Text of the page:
Monday, 23 July 2007

Utile dulci miscere

Like I mentioned in a previous post it was important for writers and publishers of the 18th century to mix the useful with the pleasant and entertaining. "Care will be taken to mingle Use and Pleasure through the whole Collection," says Dr. Johnson in the introduction to the Harleian Miscellany, and the same seems to be the case for another 18th century book which is currently available in a Swedish translation from a Swedish antiquarian book seller:

The book is Peter Adolph Boysen's Neue und vermehrte acerra philologica: Oder Grundliche Nachrichten aus der Philologie, und den romischen und griechischen Antiquitasten, darinn die schwersten Stellen aller Autorum classicorum der studirenden Jugend zum besten in einer angenehmen Erzehlung kurtzlich und grundlich erklaret werden which in the Swedish translation is: Ny och Förmehrad ACERRA PHILOLOGICA, Det är: Siuhundrade Utwalde, Nyttige/ Lustige och Märkwärdige Historier och DISCOURSER, Utur De Berömligaste Grekiske och Latinske Scribenter sammendragne; Deribland Poeternas fläste Dichter om Gudar og Gudinnor; De fordna Romares och Grekers förnämste Handlingar; Någre brukelige Ord-Språk, samt åtskillige naturlige Saker finnas månde: Allom Historie-Älskarom til Nöije; Men i synnerhet den studerande Swenska Ungdomen til Tienst och Nytto, från Tyskan på wårt Modersmåhl öfwersatte Af P. B. The Swedish translation is from 1737.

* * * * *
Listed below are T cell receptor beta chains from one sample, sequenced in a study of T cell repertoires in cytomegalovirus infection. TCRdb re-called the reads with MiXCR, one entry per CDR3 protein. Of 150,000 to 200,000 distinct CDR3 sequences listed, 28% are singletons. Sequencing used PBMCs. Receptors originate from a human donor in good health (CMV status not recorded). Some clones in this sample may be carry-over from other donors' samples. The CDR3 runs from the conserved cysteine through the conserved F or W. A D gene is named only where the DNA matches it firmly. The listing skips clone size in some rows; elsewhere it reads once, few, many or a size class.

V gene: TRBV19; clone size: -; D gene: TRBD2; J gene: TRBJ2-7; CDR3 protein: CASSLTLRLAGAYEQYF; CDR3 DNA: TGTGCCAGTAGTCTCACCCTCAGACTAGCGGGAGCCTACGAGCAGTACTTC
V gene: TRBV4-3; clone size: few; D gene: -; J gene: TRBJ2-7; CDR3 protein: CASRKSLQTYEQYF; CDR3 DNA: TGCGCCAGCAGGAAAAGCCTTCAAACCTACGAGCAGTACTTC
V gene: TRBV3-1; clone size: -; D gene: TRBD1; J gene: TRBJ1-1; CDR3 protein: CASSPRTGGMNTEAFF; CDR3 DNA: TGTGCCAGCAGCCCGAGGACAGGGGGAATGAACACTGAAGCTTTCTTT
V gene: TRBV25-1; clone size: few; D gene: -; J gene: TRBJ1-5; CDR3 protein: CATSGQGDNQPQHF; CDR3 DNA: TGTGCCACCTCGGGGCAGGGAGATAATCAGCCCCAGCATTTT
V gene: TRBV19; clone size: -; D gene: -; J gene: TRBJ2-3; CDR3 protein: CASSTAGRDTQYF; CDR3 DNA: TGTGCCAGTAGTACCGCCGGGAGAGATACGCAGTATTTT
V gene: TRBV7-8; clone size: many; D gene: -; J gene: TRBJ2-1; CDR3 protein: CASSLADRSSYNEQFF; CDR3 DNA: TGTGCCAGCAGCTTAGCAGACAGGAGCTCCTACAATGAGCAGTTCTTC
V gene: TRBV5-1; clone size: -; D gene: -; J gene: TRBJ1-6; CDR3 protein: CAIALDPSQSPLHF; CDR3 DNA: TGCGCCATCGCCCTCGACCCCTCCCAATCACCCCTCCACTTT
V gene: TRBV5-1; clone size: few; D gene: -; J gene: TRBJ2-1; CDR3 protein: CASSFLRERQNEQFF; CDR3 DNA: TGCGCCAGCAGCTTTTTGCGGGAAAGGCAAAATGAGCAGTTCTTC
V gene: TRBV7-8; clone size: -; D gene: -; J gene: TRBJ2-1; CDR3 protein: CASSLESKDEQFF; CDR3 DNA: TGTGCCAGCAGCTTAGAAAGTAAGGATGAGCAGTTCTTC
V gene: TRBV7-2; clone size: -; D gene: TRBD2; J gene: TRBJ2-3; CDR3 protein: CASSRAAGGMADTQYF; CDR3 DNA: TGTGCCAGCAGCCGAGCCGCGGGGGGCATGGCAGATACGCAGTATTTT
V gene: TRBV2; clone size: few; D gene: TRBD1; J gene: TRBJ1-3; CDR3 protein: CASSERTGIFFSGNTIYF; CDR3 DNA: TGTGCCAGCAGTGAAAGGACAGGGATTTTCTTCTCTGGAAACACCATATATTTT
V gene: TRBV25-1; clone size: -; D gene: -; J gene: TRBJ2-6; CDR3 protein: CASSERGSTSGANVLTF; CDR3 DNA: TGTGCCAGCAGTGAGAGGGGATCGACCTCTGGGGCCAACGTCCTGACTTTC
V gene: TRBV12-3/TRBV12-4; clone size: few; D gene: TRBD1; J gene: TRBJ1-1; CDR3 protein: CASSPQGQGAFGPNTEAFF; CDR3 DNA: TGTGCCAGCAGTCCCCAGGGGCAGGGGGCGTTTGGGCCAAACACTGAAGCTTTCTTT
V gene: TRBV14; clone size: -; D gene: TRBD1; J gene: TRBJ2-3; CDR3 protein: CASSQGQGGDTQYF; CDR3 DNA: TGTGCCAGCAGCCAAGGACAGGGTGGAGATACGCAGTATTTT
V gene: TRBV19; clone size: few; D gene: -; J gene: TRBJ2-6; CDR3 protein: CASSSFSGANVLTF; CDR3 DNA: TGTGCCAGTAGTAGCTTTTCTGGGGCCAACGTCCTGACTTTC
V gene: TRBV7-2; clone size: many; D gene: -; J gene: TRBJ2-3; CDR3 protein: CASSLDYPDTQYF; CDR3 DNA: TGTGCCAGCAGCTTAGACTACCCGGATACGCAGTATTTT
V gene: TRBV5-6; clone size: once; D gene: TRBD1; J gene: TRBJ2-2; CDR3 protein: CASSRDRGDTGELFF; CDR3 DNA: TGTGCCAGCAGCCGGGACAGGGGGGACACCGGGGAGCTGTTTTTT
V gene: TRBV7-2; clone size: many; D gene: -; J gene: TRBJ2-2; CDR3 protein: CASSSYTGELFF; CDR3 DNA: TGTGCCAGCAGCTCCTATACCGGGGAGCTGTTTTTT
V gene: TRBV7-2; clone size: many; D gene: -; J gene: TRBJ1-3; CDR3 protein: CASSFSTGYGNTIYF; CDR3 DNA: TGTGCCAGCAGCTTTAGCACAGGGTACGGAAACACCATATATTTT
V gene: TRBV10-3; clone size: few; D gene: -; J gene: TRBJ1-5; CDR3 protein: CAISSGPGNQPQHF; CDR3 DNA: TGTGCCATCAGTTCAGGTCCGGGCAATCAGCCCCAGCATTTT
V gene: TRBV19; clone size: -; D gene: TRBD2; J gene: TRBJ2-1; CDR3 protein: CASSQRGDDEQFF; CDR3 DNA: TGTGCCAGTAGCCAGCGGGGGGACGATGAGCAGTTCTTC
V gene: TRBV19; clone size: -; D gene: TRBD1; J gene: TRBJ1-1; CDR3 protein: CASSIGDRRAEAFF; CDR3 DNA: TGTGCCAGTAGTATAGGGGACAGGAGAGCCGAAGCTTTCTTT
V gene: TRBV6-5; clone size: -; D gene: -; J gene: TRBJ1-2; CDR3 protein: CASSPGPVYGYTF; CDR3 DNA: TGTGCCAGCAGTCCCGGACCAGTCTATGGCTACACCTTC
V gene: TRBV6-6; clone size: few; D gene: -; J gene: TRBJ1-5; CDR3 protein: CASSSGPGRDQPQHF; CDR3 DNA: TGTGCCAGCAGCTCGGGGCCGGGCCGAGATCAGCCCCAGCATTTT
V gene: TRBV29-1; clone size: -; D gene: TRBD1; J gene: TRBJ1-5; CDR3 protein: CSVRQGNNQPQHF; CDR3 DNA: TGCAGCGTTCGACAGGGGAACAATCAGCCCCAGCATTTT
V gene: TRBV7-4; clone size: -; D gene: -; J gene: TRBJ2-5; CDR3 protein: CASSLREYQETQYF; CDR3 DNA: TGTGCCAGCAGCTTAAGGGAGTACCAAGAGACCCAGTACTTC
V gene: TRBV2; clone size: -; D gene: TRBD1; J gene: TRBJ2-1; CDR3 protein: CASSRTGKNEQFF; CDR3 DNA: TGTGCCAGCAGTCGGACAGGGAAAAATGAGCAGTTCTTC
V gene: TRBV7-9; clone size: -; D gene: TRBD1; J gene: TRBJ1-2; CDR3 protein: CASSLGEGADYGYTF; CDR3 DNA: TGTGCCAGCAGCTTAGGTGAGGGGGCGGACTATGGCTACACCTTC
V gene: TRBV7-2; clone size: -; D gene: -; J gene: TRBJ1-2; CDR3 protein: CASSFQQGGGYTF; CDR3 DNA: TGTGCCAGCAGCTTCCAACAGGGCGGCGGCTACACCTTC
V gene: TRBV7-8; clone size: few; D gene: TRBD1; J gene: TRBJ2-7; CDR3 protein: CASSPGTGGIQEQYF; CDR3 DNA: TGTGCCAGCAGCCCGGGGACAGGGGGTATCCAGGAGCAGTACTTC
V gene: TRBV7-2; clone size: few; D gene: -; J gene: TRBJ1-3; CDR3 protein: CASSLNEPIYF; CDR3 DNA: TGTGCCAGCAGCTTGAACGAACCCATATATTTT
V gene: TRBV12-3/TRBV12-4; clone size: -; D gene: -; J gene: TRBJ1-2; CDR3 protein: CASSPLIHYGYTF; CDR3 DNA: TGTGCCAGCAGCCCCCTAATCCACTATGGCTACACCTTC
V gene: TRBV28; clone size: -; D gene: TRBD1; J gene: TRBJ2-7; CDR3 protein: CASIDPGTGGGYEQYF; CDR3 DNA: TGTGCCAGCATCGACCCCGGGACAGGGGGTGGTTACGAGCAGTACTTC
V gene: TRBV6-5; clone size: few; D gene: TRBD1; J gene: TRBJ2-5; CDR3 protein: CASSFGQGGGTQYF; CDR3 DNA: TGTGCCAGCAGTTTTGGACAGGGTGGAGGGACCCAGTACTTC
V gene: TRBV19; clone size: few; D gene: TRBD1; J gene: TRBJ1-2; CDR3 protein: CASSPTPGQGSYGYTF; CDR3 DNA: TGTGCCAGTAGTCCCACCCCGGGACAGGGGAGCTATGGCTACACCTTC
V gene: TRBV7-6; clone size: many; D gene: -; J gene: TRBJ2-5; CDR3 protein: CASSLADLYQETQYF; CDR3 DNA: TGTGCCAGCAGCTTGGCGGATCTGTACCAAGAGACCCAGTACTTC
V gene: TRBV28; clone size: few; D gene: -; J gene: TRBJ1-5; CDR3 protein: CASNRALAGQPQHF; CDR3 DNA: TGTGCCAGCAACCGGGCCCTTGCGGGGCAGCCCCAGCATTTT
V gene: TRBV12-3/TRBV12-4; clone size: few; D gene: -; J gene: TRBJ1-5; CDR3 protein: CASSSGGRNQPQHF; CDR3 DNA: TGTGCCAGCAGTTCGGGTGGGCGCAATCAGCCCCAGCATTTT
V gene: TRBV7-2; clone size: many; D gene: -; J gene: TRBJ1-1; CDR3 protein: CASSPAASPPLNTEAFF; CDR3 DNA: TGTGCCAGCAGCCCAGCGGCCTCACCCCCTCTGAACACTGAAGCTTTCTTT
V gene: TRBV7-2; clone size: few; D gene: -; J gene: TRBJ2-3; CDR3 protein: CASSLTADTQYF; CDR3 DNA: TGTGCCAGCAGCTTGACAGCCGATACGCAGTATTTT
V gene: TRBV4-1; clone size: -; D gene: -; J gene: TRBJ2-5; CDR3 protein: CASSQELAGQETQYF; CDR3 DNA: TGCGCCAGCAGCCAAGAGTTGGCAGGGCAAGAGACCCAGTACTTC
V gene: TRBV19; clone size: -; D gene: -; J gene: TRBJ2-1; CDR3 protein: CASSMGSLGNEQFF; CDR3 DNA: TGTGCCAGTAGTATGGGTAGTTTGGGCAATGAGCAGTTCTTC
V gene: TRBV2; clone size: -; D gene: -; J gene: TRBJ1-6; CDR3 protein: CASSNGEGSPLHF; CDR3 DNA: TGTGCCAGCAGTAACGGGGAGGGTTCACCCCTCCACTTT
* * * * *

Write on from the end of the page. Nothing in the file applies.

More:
I mention this book because, although this blog is not dedicated to the study of Dracula, the book seller thinks that this book could be the first book in Swedish to mention the Wallachian ruler Vlad Tepes Dracula. It seems that apart from the Roman and Greek classical tales mentioned in the title, the book contains a few stories from a later period, including one about a ghost from Stockholm. As the Acerra philologica was intended to educate children and youngsters, we can conclude that more terrifying stories were considered both useful and entertaining for children. I suppose that the title itself refers to the twin purposes, as Acerra philologica means "philological censer".

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